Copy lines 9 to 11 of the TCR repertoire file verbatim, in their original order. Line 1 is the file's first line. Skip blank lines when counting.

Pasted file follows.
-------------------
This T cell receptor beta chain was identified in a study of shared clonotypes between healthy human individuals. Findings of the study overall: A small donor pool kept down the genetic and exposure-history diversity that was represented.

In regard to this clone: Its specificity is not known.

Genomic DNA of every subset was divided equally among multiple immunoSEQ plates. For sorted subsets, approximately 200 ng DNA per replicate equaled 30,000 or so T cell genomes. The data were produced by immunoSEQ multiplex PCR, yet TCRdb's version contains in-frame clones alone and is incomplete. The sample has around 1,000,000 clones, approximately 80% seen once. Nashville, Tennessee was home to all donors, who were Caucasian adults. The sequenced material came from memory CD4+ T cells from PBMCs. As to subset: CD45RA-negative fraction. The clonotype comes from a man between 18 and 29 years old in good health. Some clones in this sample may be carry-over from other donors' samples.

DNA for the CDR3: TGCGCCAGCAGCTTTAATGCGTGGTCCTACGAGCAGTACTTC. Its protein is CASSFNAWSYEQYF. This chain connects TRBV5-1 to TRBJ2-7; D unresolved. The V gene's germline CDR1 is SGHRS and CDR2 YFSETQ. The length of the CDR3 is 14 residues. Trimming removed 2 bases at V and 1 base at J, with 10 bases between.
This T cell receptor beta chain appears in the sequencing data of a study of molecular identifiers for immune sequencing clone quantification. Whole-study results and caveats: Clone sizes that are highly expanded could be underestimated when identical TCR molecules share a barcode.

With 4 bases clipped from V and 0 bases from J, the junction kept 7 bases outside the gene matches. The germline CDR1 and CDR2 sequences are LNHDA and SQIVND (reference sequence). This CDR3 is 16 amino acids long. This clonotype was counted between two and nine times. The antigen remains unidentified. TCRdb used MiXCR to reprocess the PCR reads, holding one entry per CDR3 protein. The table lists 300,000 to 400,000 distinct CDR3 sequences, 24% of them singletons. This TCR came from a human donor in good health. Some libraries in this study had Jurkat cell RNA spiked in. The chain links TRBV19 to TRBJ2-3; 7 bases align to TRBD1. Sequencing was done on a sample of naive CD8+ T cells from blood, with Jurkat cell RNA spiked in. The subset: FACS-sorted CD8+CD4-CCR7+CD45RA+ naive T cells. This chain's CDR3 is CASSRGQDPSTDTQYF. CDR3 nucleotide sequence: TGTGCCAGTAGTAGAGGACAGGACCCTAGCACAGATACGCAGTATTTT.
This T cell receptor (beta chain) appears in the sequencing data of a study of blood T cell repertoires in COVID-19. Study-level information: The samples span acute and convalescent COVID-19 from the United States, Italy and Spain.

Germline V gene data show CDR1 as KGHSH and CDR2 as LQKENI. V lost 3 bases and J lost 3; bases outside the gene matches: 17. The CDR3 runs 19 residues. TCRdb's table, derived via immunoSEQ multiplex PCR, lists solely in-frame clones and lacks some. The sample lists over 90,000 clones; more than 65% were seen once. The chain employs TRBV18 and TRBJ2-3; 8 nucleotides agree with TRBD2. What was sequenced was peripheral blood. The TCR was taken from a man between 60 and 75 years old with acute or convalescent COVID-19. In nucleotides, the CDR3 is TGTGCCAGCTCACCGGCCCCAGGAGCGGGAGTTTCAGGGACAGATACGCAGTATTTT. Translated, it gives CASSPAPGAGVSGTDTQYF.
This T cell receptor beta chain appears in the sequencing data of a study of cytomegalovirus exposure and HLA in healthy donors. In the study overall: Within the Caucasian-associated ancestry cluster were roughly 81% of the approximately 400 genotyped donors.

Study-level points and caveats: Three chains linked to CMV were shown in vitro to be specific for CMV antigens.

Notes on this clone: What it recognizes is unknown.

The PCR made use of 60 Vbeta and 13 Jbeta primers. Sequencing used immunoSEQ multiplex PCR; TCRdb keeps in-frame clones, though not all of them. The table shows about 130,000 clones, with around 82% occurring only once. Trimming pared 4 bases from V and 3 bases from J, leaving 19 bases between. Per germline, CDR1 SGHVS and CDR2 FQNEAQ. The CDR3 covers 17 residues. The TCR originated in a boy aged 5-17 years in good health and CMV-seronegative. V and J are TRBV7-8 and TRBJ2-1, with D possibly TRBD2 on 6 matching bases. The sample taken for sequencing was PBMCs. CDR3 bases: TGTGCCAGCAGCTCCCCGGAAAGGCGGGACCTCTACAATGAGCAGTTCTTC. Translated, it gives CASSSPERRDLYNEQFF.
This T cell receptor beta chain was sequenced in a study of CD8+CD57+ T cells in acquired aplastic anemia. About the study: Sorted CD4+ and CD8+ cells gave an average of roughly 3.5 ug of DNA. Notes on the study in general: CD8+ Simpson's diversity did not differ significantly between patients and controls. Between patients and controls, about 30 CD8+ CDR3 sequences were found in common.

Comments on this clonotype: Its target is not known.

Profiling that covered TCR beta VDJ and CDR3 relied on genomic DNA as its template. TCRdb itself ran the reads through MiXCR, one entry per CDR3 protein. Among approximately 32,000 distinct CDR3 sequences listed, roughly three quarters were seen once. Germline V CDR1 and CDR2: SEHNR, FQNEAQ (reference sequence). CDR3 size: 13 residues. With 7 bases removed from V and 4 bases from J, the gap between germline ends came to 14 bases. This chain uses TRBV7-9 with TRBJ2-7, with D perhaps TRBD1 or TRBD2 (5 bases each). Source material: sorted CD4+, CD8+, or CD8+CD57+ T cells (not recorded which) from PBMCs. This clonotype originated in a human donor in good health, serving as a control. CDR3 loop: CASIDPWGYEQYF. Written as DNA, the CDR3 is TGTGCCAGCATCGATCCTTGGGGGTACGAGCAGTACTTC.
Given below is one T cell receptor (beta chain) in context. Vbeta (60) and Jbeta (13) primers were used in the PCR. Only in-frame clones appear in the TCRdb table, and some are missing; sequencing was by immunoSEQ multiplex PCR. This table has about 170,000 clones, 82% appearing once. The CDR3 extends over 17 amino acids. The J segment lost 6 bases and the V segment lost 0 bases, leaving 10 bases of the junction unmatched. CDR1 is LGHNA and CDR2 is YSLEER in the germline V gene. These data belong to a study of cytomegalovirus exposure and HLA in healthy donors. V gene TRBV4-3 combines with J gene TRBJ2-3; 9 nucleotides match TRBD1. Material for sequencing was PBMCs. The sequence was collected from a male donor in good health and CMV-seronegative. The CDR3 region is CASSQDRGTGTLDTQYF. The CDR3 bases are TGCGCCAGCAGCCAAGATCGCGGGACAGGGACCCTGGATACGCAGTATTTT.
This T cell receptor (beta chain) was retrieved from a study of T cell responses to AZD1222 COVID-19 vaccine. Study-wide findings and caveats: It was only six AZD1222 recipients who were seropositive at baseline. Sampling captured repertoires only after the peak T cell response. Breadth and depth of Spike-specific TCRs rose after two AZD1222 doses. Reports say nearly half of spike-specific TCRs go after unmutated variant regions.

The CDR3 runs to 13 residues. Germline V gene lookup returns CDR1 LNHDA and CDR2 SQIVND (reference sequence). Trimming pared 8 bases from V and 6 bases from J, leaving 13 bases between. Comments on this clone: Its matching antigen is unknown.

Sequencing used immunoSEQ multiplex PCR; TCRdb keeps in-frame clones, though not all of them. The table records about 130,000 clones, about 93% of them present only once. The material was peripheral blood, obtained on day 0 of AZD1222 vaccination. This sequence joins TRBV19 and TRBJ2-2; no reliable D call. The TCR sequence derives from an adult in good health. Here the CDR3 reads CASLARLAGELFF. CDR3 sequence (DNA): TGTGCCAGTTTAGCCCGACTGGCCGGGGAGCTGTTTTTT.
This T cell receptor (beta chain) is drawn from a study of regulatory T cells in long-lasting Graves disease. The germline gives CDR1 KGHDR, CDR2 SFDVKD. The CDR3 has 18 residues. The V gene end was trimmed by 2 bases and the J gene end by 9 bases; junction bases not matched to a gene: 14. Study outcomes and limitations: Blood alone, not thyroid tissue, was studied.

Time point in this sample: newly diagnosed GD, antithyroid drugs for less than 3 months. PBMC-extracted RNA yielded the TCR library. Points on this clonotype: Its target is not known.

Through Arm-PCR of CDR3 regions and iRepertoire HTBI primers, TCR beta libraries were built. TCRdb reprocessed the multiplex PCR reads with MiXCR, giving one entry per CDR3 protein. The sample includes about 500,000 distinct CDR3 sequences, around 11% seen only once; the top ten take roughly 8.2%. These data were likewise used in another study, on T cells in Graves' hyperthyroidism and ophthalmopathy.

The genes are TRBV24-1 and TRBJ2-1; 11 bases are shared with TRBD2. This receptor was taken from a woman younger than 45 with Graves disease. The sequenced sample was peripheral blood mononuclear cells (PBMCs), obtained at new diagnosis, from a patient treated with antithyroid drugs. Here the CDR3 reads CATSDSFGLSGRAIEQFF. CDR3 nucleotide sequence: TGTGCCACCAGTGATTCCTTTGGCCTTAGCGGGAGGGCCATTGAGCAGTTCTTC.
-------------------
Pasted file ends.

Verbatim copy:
This T cell receptor beta chain appears in the sequencing data of a study of cytomegalovirus exposure and HLA in healthy donors. In the study overall: Within the Caucasian-associated ancestry cluster were roughly 81% of the approximately 400 genotyped donors.

Study-level points and caveats: Three chains linked to CMV were shown in vitro to be specific for CMV antigens.

Notes on this clone: What it recognizes is unknown.